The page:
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Overview

Costa Rica

Known for its spectacular natural beauty and biodiversity, Costa Rica boasts over 15 different ecosystems with dramatic changes in landscapes, climate and nature. Magnificent beaches stretch for miles along an unspoilt coastline. High on the mountains, cool and pristine cloud forests are alive with mysterious sounds and below splendid tropical rain forests are packed with life.

The country is famous for its progressive approach to conservation and is the prime eco-tourism destination in Central America due to its wealth of protected areas. Over 25 percent of the country consists of protected areas, spread between 75 different national parks, wildlife refuges and biological reserves.

In such a small geographical area it is surprising how much there is to see and do. A holiday in Costa Rica offers activities to suit all travellers and any mood, from action to relaxation. These include surfing, snorkelling and sunbathing, horse riding, hiking and wildlife-spotting, deep sea fishing or river cruises. One can also simply enjoy a soak in the hot springs.

Travellers are also drawn to the country because of the endearing Tico hospitality. Costa Ricans are known for their incredible gregariousness and delightful ability to pamper guests - whether pointing out the right direction or cooking a typical authentic meal, they will be full of smiles and warmth. All this together with easy accessibility and an efficient infrastructure makes Costa Rica the jewel of Central America and a gem of a vacation destination.

Basics

Time
Local time is GMT -6.

Electricity
Electrical current is 120 volts, 60Hz. Flat two-pin plugs and three-pin (two flat blades with round grounding pin) plugs are in use.

Language
Spanish is the official language, but English is widely spoken.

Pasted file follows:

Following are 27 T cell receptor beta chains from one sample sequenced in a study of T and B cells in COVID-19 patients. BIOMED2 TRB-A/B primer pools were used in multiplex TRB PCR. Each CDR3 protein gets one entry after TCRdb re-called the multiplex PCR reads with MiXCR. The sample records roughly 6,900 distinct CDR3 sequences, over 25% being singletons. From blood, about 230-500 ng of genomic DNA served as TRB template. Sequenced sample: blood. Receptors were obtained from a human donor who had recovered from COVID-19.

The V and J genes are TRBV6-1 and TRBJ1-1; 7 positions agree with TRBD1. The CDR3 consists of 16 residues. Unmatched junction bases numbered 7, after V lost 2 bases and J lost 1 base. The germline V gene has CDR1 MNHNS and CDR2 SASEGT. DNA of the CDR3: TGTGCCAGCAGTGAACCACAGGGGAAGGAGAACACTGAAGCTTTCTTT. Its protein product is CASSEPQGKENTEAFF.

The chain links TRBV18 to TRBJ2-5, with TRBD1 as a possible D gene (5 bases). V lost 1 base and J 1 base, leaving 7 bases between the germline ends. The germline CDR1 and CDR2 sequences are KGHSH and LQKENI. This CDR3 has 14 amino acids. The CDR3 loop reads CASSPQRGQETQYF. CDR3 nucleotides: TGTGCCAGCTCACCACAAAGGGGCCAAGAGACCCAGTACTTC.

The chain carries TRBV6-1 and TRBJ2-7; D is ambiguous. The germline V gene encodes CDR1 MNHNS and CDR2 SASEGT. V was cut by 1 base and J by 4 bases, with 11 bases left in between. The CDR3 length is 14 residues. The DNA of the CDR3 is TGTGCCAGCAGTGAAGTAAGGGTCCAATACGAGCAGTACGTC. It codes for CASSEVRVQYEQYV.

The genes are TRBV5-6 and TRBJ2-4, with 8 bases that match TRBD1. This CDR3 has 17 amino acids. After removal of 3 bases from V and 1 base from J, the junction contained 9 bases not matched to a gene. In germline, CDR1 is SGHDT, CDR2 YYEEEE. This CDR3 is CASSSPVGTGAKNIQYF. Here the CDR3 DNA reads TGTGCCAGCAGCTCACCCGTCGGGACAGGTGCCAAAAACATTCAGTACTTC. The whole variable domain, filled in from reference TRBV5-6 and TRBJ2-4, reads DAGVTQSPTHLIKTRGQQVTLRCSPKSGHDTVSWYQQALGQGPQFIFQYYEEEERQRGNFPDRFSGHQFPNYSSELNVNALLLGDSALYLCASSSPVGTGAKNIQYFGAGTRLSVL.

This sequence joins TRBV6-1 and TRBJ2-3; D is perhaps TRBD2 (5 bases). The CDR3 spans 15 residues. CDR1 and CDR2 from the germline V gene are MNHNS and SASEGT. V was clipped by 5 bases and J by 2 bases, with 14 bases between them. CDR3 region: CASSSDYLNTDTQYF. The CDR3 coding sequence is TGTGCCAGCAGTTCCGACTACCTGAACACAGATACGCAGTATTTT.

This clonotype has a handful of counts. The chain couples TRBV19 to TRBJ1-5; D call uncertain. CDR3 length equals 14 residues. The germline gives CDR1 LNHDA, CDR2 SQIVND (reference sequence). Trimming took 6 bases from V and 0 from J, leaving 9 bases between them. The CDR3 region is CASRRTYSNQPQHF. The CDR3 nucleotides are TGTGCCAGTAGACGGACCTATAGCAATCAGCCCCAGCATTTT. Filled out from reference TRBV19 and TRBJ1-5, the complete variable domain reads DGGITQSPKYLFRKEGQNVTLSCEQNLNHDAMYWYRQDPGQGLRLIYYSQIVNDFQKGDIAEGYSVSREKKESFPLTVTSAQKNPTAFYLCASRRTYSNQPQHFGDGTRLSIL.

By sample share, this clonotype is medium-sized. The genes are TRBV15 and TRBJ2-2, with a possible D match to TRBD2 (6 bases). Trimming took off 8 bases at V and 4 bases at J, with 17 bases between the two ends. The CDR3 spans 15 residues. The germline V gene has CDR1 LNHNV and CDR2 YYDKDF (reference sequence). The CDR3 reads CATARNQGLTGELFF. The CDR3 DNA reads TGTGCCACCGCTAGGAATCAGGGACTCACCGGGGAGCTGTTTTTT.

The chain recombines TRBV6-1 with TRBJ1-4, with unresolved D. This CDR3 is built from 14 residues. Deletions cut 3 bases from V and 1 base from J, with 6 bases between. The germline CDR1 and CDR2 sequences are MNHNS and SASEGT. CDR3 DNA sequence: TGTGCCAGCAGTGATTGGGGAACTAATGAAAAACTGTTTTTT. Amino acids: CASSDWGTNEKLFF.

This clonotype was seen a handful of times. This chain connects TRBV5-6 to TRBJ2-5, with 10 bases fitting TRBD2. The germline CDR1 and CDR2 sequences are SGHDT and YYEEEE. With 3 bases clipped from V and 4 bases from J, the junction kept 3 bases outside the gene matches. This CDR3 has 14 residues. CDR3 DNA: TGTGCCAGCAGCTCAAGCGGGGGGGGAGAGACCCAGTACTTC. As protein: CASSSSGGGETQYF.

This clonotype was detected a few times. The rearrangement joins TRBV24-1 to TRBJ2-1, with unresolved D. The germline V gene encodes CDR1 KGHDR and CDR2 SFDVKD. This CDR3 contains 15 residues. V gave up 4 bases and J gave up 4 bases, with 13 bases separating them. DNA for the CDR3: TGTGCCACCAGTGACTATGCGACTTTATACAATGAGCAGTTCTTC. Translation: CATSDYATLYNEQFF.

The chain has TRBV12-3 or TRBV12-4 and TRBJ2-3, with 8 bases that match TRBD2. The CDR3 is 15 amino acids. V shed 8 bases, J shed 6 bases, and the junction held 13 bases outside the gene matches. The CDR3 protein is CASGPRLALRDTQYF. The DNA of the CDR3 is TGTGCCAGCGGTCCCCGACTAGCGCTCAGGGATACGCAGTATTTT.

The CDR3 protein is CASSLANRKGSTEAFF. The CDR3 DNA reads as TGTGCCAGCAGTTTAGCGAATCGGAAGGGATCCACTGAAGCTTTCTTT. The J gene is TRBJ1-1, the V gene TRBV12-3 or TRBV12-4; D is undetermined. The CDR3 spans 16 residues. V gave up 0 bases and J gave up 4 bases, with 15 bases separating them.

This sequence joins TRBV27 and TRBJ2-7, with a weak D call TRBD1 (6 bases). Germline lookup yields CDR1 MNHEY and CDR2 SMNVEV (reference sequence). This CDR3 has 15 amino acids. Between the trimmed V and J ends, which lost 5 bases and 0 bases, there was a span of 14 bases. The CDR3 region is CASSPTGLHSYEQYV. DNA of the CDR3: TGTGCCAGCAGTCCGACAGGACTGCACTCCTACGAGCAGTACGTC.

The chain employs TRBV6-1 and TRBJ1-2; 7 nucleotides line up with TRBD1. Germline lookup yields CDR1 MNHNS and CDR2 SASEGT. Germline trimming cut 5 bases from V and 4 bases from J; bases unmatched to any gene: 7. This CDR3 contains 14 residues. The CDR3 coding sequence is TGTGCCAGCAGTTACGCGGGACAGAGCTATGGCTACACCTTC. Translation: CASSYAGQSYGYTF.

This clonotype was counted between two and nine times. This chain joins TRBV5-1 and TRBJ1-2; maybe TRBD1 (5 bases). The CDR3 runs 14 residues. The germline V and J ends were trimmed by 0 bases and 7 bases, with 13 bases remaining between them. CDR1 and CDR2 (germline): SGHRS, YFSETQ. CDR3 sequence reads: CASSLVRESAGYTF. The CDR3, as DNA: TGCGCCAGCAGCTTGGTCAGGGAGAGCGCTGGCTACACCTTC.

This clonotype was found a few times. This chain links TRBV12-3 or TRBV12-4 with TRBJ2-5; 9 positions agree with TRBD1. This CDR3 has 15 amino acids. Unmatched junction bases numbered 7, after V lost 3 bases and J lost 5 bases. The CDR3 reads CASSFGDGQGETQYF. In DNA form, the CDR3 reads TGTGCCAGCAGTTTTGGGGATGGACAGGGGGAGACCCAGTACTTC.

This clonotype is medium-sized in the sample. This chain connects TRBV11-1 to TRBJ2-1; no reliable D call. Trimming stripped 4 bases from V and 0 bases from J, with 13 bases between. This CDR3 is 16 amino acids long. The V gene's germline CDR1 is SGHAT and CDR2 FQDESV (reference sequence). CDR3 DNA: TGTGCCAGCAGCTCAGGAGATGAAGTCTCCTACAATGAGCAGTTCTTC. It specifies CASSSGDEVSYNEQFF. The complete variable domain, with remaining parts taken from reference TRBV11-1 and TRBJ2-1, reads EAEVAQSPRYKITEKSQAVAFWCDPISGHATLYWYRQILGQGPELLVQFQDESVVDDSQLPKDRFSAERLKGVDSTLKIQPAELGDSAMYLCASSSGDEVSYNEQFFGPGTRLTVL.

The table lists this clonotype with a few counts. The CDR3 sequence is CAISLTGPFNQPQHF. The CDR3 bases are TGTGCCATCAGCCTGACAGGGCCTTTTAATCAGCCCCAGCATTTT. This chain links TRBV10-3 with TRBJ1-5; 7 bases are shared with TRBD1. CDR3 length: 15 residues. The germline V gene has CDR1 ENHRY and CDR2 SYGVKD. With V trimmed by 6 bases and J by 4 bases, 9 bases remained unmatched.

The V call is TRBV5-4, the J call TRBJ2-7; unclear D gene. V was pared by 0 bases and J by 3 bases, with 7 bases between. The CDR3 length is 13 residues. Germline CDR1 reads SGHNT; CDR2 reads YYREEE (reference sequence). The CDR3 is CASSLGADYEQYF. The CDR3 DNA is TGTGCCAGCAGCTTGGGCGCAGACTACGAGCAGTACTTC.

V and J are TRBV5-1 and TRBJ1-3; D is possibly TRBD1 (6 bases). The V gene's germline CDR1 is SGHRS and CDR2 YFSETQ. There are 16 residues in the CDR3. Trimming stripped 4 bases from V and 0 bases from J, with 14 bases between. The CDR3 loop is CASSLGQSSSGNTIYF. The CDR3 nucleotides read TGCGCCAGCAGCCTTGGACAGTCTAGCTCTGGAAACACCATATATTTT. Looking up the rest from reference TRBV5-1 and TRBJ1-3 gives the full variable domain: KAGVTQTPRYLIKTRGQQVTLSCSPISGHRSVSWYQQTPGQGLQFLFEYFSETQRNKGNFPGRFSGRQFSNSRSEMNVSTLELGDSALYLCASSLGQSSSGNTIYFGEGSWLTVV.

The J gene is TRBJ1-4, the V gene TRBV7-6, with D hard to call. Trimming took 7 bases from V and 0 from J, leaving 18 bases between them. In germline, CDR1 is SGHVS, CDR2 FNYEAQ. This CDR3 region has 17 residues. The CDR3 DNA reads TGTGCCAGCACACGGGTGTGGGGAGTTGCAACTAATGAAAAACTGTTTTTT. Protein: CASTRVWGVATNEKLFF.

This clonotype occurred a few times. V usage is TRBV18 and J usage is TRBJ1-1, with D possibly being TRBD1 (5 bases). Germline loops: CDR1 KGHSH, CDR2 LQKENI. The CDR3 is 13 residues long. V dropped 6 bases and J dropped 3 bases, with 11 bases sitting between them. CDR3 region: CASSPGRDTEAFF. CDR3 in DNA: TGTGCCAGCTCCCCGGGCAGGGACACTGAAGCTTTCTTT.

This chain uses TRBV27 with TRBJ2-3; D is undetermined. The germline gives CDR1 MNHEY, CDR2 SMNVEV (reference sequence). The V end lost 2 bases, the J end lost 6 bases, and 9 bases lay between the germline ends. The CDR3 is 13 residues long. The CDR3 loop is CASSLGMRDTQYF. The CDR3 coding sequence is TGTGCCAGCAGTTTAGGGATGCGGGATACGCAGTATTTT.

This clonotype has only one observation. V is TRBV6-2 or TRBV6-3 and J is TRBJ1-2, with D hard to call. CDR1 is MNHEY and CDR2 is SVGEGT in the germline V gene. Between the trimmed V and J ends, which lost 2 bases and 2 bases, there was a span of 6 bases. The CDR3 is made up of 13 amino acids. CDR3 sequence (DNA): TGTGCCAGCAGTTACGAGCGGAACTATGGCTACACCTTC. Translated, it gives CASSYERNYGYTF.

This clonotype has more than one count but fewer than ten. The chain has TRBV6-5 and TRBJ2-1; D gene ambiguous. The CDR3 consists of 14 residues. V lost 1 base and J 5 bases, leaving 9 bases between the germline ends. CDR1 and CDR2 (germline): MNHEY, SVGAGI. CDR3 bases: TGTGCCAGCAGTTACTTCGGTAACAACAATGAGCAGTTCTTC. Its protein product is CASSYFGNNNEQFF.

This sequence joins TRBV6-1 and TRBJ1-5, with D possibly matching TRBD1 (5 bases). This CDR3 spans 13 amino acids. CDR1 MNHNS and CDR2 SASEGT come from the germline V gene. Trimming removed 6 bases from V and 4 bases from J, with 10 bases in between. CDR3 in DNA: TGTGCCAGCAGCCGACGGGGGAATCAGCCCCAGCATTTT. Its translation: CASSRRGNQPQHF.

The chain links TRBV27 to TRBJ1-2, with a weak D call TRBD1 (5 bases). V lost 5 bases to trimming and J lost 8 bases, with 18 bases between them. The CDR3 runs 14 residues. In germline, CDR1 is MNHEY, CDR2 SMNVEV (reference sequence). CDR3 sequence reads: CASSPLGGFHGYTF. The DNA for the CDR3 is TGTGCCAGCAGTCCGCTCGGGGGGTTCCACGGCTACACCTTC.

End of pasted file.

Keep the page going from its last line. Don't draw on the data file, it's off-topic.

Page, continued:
Health
There are no vaccination requirements for Costa Rica. As a precaution, vaccinations for hepatitis A, hepatitis B, typhoid, MMR (measles, mumps, rubella) and tetanus-diphtheria (every 10 years) are recommended for travel to Costa Rica. There is a risk of malaria in some areas of Costa Rica year-round and advice should be taken on which areas are currently risky and what precautions and medication you should take to protect against the disease. Water in cities is generally safe but it is advisable to buy bottled water, especially outside the main towns where there is a risk of contamination. Dengue fever is one of a number of diseases carried by insects that also occur in this region, especially during the rainy season; protection against insect bites is the best prevention. Medical services are reliable in cities and the standard of hygiene and treatment is very high.

Tipping
Hotels add a 10 percent service charge plus a 3 percent tourist tax to their bills by law. In tourist and upmarket restaurants a tip of 10 percent is usual, however some establishments already include a 17 percent sales and service tax in the bill. Taxi drivers are not normally tipped, but tour guides are. In general if service has been particularly good staff appreciate a 5 to 10 percent tip.

Safety
There is no history of terrorism in Costa Rica, however there are incidents of violent crime, occasionally targeting tourists. There has been an increase in attacks on tourists leaving the airport in hired cars in San Jose. Belongings should be watched carefully at all times and in all places, particularly in bus stations and on public transport. Theft of, and from, cars is common. Do not wear jewellery or carry large amounts of cash and avoid moneychangers on the street. Strikes, protests and blockades have recently taken place without warning and further demonstrations could disrupt travel on main roads, particularly those connecting San Jose with the coast.

Customs
Costa Ricans are conservative when it comes to family values, and roles between male and female are expected to be traditional. 'Machismo' is a key characteristic of Costa Rica culture, although women are quickly becoming more empowered in Tico society. The population is largely middle-class, Catholic and ethnically homegenous.

Business
Costa Rica has a formal business environment, where men and women wear conservative suits, appointments are made and meetings begin on time. Business projects can be slow, however, as Costa Ricans are conservative in their approach to new ideas and keen to avoid risk. Spanish is the main language, but most business people speak English; however, it is polite to have business cards as well as other promotional material printed in both English and Spanish. A lot of women have high profile jobs, although the business world, like the society in general, is still male dominated. Visiting businesswomen will be treated with respect once their ability and authority is clearly established. Hours of business are generally 8am to 4pm Monday to Friday with a two-hour lunch break from 12pm.